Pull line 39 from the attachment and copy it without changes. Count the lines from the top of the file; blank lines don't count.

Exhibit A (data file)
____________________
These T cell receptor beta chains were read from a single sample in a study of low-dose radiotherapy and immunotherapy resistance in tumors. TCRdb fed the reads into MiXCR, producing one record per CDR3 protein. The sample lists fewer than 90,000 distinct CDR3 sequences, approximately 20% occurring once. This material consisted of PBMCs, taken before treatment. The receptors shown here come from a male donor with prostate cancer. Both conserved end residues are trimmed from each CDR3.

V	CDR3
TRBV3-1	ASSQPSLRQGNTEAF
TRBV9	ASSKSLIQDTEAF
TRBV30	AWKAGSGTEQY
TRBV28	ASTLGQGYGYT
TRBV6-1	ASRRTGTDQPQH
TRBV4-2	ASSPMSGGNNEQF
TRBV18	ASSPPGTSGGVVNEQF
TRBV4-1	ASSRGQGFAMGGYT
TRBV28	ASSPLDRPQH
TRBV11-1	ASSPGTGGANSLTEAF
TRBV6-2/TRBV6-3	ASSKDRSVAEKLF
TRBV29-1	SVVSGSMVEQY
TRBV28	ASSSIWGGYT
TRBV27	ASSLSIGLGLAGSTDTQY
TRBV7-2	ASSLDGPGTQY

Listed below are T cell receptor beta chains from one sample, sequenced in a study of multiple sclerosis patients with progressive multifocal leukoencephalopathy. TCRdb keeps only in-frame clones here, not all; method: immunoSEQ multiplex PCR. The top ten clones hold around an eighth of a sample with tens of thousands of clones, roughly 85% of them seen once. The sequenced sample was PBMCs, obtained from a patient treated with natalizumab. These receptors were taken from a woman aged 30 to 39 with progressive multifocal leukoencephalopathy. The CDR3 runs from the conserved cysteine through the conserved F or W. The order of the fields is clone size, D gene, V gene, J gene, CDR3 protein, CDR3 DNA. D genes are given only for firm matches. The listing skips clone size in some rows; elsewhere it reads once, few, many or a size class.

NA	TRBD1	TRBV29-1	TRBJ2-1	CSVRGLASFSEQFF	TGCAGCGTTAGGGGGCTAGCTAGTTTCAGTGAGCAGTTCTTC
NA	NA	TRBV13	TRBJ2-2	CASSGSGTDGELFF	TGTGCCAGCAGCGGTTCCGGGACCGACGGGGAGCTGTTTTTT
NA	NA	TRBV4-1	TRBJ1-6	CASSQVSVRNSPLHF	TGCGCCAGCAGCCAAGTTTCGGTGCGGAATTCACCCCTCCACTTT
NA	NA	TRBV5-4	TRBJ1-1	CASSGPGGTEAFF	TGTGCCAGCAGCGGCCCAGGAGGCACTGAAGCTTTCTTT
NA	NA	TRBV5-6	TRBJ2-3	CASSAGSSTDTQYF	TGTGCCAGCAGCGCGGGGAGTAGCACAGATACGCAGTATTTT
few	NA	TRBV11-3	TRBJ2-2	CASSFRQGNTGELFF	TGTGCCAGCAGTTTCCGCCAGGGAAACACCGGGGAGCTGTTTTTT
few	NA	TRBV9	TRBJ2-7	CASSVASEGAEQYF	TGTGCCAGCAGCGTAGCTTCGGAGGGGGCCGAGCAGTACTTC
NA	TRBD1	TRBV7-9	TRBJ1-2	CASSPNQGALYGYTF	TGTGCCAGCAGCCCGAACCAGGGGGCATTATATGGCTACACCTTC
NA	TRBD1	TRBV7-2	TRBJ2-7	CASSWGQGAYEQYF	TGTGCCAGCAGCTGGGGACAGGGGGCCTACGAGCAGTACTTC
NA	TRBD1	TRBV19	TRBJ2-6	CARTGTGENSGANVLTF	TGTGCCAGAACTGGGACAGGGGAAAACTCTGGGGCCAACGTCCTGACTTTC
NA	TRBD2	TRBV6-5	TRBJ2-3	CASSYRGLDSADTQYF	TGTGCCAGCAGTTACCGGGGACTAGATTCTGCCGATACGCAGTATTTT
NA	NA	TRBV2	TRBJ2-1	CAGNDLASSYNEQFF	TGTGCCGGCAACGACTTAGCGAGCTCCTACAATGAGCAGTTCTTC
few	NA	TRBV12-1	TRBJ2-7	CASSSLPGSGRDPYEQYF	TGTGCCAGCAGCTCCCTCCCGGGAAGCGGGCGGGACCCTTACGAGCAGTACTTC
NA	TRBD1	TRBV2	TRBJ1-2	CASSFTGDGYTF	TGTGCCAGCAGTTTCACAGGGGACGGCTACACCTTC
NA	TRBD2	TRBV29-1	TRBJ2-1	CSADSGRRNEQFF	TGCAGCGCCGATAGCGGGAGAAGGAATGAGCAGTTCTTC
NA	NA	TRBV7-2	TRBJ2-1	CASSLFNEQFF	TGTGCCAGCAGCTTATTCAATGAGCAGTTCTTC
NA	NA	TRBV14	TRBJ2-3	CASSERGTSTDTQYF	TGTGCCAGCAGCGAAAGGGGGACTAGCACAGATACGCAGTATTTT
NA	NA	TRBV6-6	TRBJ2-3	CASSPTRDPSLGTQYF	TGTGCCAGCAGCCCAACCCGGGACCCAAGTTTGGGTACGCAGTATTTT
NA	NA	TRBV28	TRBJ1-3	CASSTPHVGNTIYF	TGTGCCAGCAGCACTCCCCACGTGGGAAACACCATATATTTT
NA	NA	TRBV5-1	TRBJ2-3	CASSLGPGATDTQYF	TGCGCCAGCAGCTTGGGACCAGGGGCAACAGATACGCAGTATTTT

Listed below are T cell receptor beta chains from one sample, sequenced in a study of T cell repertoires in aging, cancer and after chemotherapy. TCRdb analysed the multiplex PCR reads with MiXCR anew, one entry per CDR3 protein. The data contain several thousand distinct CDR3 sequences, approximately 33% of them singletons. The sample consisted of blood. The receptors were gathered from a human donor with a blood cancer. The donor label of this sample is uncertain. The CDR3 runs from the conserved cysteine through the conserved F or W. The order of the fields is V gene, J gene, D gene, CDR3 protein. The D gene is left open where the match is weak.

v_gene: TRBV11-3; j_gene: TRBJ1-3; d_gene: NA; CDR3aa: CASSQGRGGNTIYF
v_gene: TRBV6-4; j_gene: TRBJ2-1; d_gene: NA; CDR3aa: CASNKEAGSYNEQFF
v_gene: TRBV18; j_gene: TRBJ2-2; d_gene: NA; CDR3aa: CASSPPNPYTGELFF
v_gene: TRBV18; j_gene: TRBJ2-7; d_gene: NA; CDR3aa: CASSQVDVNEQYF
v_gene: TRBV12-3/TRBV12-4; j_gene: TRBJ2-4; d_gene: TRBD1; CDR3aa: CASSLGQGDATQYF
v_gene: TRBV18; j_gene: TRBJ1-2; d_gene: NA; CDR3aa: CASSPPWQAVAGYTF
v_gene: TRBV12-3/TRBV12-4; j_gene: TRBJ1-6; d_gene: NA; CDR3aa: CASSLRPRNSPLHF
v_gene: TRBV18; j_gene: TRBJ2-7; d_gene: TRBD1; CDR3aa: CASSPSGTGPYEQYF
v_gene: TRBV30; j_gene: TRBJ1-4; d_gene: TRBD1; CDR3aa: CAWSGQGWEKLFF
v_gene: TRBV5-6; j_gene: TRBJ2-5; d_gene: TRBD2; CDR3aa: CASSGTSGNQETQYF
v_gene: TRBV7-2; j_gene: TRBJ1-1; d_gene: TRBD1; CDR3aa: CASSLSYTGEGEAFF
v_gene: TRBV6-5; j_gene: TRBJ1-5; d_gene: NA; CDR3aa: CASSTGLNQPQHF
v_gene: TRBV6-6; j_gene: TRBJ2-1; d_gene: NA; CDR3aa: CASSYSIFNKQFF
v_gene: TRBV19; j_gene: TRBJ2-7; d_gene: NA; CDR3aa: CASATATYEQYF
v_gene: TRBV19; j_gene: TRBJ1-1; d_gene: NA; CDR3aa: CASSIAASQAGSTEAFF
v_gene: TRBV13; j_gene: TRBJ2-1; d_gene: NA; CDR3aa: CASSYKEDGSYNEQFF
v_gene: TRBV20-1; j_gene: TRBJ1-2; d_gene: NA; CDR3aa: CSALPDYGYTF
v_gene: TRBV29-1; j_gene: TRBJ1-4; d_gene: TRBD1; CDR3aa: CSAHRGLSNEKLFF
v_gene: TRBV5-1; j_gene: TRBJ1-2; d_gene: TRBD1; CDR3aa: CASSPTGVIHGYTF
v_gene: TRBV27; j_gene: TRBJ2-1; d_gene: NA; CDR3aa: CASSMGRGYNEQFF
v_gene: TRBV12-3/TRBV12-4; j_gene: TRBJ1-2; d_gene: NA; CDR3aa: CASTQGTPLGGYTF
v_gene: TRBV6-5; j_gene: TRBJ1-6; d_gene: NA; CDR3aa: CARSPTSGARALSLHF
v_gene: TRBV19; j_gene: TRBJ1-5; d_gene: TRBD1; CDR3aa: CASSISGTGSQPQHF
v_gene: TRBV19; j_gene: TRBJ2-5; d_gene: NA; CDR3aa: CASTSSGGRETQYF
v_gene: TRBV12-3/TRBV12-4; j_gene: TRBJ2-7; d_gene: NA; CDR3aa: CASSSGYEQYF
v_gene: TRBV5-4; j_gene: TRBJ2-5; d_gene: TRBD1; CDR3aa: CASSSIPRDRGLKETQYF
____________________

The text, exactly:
Listed below are T cell receptor beta chains from one sample, sequenced in a study of T cell repertoires in aging, cancer and after chemotherapy. TCRdb analysed the multiplex PCR reads with MiXCR anew, one entry per CDR3 protein. The data contain several thousand distinct CDR3 sequences, approximately 33% of them singletons. The sample consisted of blood. The receptors were gathered from a human donor with a blood cancer. The donor label of this sample is uncertain. The CDR3 runs from the conserved cysteine through the conserved F or W. The order of the fields is V gene, J gene, D gene, CDR3 protein. The D gene is left open where the match is weak.